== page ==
Data Analytics with Hadoop: A Practical Guide to Understanding Data Science and Analytics

Data Analytics with Hadoop: A Practical Guide to Understanding Data Science and Analytics

A Practical Guide to Understanding Data Science and Analytics

The term big data has come into vogue for an exciting new set of tools and techniques for modern, data-powered applications that are changing the way the world is computing in novel ways. Much to the statistician’s chagrin, this ubiquitous term seems to be liberally applied to include the application of well-known statistical techniques on large datasets for predictive purposes. Although big data is now officially a buzzword, the fact is that modern, distributed computation techniques are enabling analyses of datasets far larger than those typically examined in the past, with stunning results

Distributed computing alone, however, does not directly lead to data science. Through the combination of rapidly increasing datasets generated from the Internet and the observation that these data sets are able to power predictive models (“more data is better than better algorithms”1), data products have become a new economic paradigm. Stunning successes of data modeling across large heterogeneous datasets— for example, Nate Silver’s seemingly magical ability to predict the 2008 election using big data techniques—has led to a general acknowledgment of the value of data science, and has brought a wide variety of practitioners to the field.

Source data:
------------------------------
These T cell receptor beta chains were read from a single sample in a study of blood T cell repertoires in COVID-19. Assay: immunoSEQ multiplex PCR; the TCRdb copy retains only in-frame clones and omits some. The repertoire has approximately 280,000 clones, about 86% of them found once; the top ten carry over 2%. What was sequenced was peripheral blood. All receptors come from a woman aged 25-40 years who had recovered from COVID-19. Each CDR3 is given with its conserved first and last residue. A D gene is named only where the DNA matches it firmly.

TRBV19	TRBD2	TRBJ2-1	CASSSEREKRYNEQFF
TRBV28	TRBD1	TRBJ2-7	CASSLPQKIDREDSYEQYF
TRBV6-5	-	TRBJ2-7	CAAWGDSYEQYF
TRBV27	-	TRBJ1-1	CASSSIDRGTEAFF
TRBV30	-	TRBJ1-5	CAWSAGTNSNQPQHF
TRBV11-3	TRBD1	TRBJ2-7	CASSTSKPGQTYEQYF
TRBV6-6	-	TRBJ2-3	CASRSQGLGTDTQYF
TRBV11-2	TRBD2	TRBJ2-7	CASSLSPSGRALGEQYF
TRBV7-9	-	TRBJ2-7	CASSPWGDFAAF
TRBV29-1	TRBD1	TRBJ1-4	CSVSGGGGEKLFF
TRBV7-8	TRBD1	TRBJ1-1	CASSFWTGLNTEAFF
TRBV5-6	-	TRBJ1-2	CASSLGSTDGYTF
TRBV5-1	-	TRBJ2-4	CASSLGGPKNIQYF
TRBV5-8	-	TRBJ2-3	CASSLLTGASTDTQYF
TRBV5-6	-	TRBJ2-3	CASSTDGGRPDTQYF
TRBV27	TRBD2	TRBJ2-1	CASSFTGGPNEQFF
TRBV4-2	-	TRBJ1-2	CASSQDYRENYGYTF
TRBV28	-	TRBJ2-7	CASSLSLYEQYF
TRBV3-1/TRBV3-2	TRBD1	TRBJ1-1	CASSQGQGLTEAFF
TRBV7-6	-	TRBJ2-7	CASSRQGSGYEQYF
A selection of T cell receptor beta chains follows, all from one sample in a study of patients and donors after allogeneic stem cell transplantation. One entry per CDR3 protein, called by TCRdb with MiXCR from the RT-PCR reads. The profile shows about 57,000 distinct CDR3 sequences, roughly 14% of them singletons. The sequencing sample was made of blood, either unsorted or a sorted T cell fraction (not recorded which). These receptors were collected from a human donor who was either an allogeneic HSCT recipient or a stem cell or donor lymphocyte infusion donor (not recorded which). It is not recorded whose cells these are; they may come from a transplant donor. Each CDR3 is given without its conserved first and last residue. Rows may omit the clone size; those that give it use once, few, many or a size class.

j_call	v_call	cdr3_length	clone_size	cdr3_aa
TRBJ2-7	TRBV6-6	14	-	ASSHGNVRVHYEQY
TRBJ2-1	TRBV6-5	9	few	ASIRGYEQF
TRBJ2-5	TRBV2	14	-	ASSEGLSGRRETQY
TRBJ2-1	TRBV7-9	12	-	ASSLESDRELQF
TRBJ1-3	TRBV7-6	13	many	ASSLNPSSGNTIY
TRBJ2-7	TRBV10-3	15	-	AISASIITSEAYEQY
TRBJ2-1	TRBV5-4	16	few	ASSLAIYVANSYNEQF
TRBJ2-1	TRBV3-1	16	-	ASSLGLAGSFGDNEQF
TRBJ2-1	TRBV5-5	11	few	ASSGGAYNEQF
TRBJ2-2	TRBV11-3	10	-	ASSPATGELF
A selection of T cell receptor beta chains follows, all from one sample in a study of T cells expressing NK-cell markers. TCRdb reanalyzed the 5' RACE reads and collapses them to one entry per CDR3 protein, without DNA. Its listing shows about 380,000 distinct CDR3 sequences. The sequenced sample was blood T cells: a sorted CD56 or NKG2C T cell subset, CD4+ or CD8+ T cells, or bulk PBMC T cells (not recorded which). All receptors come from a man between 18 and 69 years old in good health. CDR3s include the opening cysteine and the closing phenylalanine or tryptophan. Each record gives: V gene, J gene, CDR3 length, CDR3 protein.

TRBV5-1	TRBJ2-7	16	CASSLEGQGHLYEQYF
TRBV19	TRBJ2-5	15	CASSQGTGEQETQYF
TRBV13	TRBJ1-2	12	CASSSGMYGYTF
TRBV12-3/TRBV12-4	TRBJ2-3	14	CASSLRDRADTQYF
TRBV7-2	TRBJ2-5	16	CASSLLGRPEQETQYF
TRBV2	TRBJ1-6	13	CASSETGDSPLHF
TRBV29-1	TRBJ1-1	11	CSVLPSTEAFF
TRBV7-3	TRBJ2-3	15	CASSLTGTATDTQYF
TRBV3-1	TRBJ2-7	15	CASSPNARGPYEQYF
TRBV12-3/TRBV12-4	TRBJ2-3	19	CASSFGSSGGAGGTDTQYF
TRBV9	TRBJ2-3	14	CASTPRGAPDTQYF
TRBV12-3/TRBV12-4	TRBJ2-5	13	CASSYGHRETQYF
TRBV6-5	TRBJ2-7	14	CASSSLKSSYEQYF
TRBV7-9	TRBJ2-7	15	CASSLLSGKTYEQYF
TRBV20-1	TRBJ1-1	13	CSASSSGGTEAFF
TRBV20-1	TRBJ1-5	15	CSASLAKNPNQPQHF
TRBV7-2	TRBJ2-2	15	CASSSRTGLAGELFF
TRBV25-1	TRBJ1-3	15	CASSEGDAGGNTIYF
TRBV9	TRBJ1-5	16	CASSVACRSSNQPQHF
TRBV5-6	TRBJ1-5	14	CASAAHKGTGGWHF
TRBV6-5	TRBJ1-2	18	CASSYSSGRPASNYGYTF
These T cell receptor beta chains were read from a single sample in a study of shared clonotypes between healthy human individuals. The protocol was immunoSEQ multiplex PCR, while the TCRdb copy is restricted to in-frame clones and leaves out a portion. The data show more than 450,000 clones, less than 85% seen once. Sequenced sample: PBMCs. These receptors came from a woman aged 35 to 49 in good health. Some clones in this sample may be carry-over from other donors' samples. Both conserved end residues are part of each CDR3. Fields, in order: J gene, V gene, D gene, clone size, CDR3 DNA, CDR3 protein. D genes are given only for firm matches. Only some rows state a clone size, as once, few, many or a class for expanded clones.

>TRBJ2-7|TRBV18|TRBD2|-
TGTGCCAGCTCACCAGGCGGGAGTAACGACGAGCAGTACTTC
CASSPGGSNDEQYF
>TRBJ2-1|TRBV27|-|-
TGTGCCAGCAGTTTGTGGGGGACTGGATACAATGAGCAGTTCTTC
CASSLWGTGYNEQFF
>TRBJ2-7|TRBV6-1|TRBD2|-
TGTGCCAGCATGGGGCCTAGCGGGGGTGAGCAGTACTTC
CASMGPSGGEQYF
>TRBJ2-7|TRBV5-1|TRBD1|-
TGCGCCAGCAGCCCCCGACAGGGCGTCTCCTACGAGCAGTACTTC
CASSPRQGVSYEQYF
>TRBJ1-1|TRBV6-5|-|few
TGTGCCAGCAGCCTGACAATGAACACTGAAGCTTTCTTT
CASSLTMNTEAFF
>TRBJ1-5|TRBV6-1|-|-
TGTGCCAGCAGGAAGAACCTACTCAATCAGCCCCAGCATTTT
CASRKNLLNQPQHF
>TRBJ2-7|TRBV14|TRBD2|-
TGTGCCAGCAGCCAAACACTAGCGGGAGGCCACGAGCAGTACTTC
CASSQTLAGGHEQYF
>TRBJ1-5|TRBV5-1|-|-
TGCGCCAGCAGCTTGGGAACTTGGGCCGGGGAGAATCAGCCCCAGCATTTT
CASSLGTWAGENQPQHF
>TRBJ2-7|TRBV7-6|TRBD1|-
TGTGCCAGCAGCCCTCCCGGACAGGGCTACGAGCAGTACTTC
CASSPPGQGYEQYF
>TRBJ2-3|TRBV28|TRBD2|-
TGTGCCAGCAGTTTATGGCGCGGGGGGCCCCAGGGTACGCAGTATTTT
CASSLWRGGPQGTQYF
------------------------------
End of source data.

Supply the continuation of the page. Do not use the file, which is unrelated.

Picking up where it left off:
Hadoop has evolved from a cluster-computing abstraction to an operating system for big data by providing a framework for distributed data storage and parallel computation. Spark has built upon those ideas and made cluster computing more accessible to data scientists. However, data scientists and analysts new to distributed computing may feel that these tools are programmer oriented rather than analytically oriented.

This is because a fundamental shift needs to occur in thinking about how we manage and compute upon data in a parallel fashion instead of a sequential one. This book is intended to prepare data scientists for that shift in thinking by providing an overview of cluster computing and analytics in a readable, straightforward fashion. We will introduce most of the concepts, tools, and techniques involved with distributed computing for data analysis and provide a path for deeper dives into specific topics areas.